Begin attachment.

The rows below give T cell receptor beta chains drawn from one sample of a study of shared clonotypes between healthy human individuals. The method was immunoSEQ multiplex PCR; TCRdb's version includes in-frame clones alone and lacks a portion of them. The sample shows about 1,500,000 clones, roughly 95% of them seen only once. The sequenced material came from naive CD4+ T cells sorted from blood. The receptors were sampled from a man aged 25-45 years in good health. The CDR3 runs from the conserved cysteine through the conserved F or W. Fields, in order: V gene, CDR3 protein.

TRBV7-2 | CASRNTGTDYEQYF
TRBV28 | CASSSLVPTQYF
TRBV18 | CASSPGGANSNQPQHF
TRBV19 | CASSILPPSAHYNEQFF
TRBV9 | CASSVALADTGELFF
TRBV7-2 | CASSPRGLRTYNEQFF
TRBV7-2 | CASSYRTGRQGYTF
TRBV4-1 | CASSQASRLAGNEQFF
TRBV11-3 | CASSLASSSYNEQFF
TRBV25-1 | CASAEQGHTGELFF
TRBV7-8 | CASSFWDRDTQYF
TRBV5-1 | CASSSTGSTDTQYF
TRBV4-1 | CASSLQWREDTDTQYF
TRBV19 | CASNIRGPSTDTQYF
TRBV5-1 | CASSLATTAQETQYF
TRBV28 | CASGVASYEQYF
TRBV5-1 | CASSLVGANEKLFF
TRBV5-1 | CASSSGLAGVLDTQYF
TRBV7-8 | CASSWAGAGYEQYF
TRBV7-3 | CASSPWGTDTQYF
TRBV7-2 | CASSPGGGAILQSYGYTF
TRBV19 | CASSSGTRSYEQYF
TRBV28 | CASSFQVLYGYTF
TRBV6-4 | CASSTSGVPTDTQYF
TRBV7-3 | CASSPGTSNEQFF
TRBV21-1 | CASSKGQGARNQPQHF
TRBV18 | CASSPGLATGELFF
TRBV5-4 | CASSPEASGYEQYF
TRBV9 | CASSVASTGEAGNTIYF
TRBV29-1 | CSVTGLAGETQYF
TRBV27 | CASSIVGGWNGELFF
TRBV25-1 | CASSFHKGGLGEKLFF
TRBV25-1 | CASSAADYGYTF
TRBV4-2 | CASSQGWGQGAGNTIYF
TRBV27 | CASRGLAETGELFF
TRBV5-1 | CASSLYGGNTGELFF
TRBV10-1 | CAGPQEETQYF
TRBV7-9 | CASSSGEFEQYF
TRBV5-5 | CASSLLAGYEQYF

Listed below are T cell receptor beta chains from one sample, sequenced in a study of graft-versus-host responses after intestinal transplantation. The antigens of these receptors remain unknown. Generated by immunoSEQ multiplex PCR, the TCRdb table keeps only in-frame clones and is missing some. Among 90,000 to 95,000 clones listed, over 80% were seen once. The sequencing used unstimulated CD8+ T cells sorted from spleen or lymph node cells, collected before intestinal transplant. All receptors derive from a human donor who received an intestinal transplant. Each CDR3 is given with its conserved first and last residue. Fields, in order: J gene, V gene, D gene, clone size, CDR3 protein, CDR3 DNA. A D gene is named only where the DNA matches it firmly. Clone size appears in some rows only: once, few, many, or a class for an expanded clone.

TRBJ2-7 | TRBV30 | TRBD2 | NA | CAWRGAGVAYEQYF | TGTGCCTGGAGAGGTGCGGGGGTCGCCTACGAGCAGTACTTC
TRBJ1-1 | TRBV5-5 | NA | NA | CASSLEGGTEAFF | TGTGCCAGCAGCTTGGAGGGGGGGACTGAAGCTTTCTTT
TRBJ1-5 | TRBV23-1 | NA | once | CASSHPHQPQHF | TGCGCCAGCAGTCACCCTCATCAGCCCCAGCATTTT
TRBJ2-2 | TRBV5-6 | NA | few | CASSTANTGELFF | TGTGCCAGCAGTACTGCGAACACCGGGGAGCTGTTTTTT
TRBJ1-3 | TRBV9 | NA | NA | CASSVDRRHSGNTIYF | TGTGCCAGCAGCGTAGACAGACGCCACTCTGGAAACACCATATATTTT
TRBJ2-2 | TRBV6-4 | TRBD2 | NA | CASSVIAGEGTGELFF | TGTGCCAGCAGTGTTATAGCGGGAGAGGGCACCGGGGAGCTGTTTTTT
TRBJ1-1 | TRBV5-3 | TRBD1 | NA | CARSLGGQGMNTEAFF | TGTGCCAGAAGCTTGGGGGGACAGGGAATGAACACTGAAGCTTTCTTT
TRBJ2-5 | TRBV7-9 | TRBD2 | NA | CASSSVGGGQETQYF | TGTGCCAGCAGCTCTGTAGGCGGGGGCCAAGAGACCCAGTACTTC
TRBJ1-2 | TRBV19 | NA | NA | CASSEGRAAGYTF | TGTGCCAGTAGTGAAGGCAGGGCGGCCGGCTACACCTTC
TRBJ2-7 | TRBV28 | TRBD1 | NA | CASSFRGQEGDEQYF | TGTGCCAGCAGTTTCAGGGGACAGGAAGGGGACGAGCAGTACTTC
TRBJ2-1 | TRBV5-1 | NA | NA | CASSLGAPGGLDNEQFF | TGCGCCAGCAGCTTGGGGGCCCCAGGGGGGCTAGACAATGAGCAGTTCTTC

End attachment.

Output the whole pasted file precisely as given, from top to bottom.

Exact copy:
The rows below give T cell receptor beta chains drawn from one sample of a study of shared clonotypes between healthy human individuals. The method was immunoSEQ multiplex PCR; TCRdb's version includes in-frame clones alone and lacks a portion of them. The sample shows about 1,500,000 clones, roughly 95% of them seen only once. The sequenced material came from naive CD4+ T cells sorted from blood. The receptors were sampled from a man aged 25-45 years in good health. The CDR3 runs from the conserved cysteine through the conserved F or W. Fields, in order: V gene, CDR3 protein.

TRBV7-2 | CASRNTGTDYEQYF
TRBV28 | CASSSLVPTQYF
TRBV18 | CASSPGGANSNQPQHF
TRBV19 | CASSILPPSAHYNEQFF
TRBV9 | CASSVALADTGELFF
TRBV7-2 | CASSPRGLRTYNEQFF
TRBV7-2 | CASSYRTGRQGYTF
TRBV4-1 | CASSQASRLAGNEQFF
TRBV11-3 | CASSLASSSYNEQFF
TRBV25-1 | CASAEQGHTGELFF
TRBV7-8 | CASSFWDRDTQYF
TRBV5-1 | CASSSTGSTDTQYF
TRBV4-1 | CASSLQWREDTDTQYF
TRBV19 | CASNIRGPSTDTQYF
TRBV5-1 | CASSLATTAQETQYF
TRBV28 | CASGVASYEQYF
TRBV5-1 | CASSLVGANEKLFF
TRBV5-1 | CASSSGLAGVLDTQYF
TRBV7-8 | CASSWAGAGYEQYF
TRBV7-3 | CASSPWGTDTQYF
TRBV7-2 | CASSPGGGAILQSYGYTF
TRBV19 | CASSSGTRSYEQYF
TRBV28 | CASSFQVLYGYTF
TRBV6-4 | CASSTSGVPTDTQYF
TRBV7-3 | CASSPGTSNEQFF
TRBV21-1 | CASSKGQGARNQPQHF
TRBV18 | CASSPGLATGELFF
TRBV5-4 | CASSPEASGYEQYF
TRBV9 | CASSVASTGEAGNTIYF
TRBV29-1 | CSVTGLAGETQYF
TRBV27 | CASSIVGGWNGELFF
TRBV25-1 | CASSFHKGGLGEKLFF
TRBV25-1 | CASSAADYGYTF
TRBV4-2 | CASSQGWGQGAGNTIYF
TRBV27 | CASRGLAETGELFF
TRBV5-1 | CASSLYGGNTGELFF
TRBV10-1 | CAGPQEETQYF
TRBV7-9 | CASSSGEFEQYF
TRBV5-5 | CASSLLAGYEQYF

Listed below are T cell receptor beta chains from one sample, sequenced in a study of graft-versus-host responses after intestinal transplantation. The antigens of these receptors remain unknown. Generated by immunoSEQ multiplex PCR, the TCRdb table keeps only in-frame clones and is missing some. Among 90,000 to 95,000 clones listed, over 80% were seen once. The sequencing used unstimulated CD8+ T cells sorted from spleen or lymph node cells, collected before intestinal transplant. All receptors derive from a human donor who received an intestinal transplant. Each CDR3 is given with its conserved first and last residue. Fields, in order: J gene, V gene, D gene, clone size, CDR3 protein, CDR3 DNA. A D gene is named only where the DNA matches it firmly. Clone size appears in some rows only: once, few, many, or a class for an expanded clone.

TRBJ2-7 | TRBV30 | TRBD2 | NA | CAWRGAGVAYEQYF | TGTGCCTGGAGAGGTGCGGGGGTCGCCTACGAGCAGTACTTC
TRBJ1-1 | TRBV5-5 | NA | NA | CASSLEGGTEAFF | TGTGCCAGCAGCTTGGAGGGGGGGACTGAAGCTTTCTTT
TRBJ1-5 | TRBV23-1 | NA | once | CASSHPHQPQHF | TGCGCCAGCAGTCACCCTCATCAGCCCCAGCATTTT
TRBJ2-2 | TRBV5-6 | NA | few | CASSTANTGELFF | TGTGCCAGCAGTACTGCGAACACCGGGGAGCTGTTTTTT
TRBJ1-3 | TRBV9 | NA | NA | CASSVDRRHSGNTIYF | TGTGCCAGCAGCGTAGACAGACGCCACTCTGGAAACACCATATATTTT
TRBJ2-2 | TRBV6-4 | TRBD2 | NA | CASSVIAGEGTGELFF | TGTGCCAGCAGTGTTATAGCGGGAGAGGGCACCGGGGAGCTGTTTTTT
TRBJ1-1 | TRBV5-3 | TRBD1 | NA | CARSLGGQGMNTEAFF | TGTGCCAGAAGCTTGGGGGGACAGGGAATGAACACTGAAGCTTTCTTT
TRBJ2-5 | TRBV7-9 | TRBD2 | NA | CASSSVGGGQETQYF | TGTGCCAGCAGCTCTGTAGGCGGGGGCCAAGAGACCCAGTACTTC
TRBJ1-2 | TRBV19 | NA | NA | CASSEGRAAGYTF | TGTGCCAGTAGTGAAGGCAGGGCGGCCGGCTACACCTTC
TRBJ2-7 | TRBV28 | TRBD1 | NA | CASSFRGQEGDEQYF | TGTGCCAGCAGTTTCAGGGGACAGGAAGGGGACGAGCAGTACTTC
TRBJ2-1 | TRBV5-1 | NA | NA | CASSLGAPGGLDNEQFF | TGCGCCAGCAGCTTGGGGGCCCCAGGGGGGCTAGACAATGAGCAGTTCTTC